The Intelligent Investor was published in 1949 and authored by British-American Professor Benjamin Graham, a teacher of the world’s wealthiest investor alive Warren Buffett. The last revised edition of the book was published in 2009.
Benjamin Gram defines the intelligent investor in his book as someone who does not get carried away by the enthusiasm and manages his emotions, exerts self-control, discipline, and patience, and exhibits an eagerness to learn. It is not so much about being smart but rather about character.
The most famous quotes from Benjamin Gram
These are the most famous sayings of Benjamin Gram and the most important investment principles that were mentioned in the book, the Intelligent Investor:
Do not allocate more than 75% of your investment to stocks.
The intelligent investor is a realist who sells to optimists and buys from pessimists.
Don’t buy a stock immediately after a significant rise or sell it immediately after a significant drop.
The intelligent investor fears the bullish and booming market because the stock’s cost increases, and he welcomes the bearish and stagnant market because the stock prices seem to be on sale.
Stocks become riskier when their price increases, not the other way around, and they become attractive when their price decreases.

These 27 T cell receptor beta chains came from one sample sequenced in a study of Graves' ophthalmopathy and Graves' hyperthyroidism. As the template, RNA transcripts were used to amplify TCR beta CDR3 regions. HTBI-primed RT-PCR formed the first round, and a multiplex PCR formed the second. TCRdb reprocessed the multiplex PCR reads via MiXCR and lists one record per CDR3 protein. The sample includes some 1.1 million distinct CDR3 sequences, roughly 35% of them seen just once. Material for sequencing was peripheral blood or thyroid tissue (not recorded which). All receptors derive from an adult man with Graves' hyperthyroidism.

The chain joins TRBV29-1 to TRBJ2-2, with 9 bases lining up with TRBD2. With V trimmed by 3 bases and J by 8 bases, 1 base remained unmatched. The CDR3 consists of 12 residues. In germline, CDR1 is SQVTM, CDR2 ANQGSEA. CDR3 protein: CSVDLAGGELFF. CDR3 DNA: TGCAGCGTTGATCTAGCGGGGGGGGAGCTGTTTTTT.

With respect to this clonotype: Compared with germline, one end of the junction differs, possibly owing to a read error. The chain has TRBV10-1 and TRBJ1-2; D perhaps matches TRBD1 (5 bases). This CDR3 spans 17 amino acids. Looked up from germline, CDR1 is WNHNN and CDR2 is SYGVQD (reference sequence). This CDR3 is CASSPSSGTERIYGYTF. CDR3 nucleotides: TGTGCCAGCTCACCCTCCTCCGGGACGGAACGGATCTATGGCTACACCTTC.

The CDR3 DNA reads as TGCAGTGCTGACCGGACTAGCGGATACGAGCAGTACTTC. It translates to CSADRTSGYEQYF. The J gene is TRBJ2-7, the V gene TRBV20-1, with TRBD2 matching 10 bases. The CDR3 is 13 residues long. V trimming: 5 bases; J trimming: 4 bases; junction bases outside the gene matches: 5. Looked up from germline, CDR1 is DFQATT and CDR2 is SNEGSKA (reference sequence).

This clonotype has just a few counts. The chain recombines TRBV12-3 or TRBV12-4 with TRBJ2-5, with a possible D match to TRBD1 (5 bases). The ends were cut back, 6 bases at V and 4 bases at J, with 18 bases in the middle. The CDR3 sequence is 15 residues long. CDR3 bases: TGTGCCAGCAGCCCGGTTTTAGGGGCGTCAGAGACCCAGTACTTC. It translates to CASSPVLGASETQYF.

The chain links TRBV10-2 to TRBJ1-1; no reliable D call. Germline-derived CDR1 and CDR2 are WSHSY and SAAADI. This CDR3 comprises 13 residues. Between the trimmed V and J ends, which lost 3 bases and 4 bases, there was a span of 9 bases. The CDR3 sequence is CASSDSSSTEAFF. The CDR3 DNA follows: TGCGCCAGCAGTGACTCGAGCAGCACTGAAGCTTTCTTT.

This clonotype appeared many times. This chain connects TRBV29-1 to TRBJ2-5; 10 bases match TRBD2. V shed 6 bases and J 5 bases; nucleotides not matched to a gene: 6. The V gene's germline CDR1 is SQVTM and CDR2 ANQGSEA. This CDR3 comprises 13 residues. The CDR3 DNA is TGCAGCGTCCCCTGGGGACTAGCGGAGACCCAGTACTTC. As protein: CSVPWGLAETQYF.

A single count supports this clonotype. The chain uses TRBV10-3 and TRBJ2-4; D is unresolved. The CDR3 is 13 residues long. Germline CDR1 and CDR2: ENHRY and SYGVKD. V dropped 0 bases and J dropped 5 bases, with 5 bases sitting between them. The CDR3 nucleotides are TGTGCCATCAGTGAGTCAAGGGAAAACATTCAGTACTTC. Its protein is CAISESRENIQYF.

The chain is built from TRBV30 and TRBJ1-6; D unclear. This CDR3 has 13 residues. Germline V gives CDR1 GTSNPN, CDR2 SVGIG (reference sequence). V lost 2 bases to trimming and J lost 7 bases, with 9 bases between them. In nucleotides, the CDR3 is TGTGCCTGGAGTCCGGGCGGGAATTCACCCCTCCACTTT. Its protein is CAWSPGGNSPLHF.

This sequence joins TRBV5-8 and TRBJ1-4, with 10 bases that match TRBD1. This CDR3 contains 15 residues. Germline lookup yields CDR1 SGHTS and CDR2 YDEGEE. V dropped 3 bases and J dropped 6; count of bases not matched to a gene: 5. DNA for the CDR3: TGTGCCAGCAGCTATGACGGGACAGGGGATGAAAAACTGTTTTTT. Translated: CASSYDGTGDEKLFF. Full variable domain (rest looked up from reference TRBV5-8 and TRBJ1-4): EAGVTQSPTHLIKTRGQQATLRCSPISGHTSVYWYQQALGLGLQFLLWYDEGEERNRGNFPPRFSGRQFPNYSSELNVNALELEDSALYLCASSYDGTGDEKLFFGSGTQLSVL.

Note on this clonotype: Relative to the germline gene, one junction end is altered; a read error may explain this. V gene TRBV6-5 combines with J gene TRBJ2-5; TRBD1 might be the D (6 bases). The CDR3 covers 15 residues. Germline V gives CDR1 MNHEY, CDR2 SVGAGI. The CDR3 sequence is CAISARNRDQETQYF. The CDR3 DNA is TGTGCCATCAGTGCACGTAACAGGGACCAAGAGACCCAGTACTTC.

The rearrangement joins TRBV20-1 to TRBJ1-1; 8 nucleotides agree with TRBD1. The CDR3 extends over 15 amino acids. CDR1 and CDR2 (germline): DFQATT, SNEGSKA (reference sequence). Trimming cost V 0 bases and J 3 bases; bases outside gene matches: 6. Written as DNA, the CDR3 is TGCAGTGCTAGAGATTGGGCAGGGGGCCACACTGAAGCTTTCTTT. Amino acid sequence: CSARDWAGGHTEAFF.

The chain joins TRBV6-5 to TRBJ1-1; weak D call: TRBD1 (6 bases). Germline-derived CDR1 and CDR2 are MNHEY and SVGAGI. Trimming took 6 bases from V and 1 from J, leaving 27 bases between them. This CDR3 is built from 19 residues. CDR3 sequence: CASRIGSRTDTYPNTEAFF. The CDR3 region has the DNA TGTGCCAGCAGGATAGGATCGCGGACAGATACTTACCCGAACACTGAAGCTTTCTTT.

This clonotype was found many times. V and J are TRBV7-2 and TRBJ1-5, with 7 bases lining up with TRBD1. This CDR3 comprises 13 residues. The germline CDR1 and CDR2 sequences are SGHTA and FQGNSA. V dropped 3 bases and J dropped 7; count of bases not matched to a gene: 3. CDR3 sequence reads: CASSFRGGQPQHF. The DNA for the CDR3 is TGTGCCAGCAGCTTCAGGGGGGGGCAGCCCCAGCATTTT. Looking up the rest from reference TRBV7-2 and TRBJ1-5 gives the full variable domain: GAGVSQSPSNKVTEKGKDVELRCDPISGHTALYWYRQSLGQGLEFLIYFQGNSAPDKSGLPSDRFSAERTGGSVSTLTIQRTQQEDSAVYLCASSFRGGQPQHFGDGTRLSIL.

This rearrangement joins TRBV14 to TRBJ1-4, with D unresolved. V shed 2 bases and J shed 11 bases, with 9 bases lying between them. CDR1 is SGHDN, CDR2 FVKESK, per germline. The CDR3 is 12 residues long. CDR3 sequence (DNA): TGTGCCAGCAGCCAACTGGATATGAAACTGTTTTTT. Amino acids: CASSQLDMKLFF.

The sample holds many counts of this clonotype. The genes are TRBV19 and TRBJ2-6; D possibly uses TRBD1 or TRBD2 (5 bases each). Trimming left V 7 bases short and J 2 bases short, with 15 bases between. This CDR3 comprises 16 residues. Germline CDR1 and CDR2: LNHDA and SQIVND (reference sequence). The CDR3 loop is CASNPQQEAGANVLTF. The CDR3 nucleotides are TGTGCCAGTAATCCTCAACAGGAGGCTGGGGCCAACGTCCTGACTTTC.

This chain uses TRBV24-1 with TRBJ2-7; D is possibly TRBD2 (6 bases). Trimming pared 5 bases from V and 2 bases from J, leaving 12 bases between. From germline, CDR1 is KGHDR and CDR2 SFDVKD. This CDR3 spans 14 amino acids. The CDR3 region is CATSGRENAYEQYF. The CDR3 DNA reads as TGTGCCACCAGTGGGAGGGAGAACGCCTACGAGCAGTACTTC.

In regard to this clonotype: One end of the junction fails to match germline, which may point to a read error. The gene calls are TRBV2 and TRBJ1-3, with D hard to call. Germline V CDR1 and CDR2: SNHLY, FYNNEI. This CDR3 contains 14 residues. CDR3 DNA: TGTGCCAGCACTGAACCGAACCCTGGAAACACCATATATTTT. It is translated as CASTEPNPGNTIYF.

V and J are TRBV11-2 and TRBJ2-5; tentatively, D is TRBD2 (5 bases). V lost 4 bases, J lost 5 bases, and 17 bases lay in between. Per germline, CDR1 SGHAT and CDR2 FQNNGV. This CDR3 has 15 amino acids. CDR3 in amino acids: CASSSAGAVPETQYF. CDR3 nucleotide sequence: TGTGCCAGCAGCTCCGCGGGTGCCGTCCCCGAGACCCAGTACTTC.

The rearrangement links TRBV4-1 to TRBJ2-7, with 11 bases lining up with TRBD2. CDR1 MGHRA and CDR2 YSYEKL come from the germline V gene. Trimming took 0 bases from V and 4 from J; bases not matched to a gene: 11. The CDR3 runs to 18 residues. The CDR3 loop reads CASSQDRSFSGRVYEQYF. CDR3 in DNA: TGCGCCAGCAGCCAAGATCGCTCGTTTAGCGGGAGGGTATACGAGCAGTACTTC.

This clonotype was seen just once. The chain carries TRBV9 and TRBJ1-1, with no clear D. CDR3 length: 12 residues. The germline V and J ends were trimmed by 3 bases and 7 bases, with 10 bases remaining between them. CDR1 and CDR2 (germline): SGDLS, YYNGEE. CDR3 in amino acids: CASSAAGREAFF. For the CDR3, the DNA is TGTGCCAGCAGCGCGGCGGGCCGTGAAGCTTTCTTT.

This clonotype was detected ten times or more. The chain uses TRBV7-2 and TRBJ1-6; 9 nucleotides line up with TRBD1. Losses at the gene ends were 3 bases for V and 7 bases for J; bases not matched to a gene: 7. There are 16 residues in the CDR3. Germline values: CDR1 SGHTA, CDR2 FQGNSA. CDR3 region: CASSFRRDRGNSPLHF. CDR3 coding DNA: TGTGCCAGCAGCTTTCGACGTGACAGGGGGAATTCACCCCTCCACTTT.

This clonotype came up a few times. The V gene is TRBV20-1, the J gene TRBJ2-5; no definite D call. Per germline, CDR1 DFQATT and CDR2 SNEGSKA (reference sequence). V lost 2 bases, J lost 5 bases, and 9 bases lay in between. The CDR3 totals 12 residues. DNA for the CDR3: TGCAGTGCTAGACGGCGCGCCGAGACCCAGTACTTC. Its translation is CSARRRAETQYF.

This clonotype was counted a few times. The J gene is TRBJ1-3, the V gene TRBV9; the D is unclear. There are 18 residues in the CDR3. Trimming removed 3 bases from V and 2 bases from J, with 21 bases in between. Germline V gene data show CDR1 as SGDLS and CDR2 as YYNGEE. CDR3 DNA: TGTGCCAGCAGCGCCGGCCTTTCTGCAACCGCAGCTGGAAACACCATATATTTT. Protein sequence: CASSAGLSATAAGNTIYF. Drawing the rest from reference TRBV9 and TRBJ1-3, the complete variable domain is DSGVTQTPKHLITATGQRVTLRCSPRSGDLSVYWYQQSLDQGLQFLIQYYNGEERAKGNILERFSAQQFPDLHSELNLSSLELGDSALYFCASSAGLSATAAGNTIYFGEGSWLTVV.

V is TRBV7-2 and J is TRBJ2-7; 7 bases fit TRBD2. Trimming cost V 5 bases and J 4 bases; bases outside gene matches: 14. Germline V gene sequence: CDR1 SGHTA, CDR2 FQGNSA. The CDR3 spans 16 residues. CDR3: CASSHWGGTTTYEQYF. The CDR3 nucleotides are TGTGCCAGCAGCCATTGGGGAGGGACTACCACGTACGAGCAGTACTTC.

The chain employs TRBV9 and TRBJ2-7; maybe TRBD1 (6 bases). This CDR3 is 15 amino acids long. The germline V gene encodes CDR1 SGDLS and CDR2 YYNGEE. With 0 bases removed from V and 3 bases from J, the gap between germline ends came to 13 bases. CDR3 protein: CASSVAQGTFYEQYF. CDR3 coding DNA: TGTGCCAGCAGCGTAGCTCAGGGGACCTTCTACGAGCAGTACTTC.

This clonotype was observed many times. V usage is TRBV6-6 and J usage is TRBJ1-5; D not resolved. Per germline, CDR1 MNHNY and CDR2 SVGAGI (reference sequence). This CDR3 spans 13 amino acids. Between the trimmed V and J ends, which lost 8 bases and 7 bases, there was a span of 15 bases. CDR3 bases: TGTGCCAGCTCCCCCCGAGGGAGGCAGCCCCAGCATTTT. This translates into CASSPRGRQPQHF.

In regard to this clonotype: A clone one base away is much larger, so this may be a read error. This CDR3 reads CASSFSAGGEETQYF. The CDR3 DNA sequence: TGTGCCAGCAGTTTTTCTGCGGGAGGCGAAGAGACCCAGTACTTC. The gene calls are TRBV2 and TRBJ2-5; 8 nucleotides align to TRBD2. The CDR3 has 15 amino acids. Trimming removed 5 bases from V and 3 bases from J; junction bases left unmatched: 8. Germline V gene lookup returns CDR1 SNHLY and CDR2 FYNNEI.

If you’re shopping for common stock, choose it the way you buy groceries, not the way you would buy perfume.
Stocks do well or poorly in the future because the companies behind them are doing well or poorly — no less, no more.
A clear and undoubted growth of a particular company does not mean a clear and undoubted profit for the investor.
Successful investors invest in sectors that most likely have future growth and then identify companies in these sectors that give the most promise.
A great company is not a great investment if you pay a lot for the stock.
Loss and risk quotes
A conservative investor who wants to protect his investment should limit his investment to companies having a long track record of profitable operations and strong financial performance.
The aggressive investor may buy other types of stocks, provided that his choice is based on an analysis.
Losing some money is an inevitable part of investing, and there is nothing you can do to prevent it. But to be an intelligent investor, you have to take responsibility for ensuring that you don’t lose most or all of your money.
Successful investing is about managing risk, not avoiding it.
The essence of investment management is managing risk, not returns.
Speculation and investment
People who invest make money for themselves, and speculators make money for their brokers.
There is intelligent speculation as there is unintelligent speculation. Stupid speculation means:
Speculating when you think you are investing
Speculating when you lack the knowledge and skills
Speculating with money that you cannot afford to lose.
Investing isn’t about beating others at their game. It is about controlling yourself at your own game.
The one unquestionable fact teaches us that the future will always – always – surprise us.
The investor’s chief problem—and even his worst enemy—is likely to be himself.
Don’t let other people’s judgment decide your own.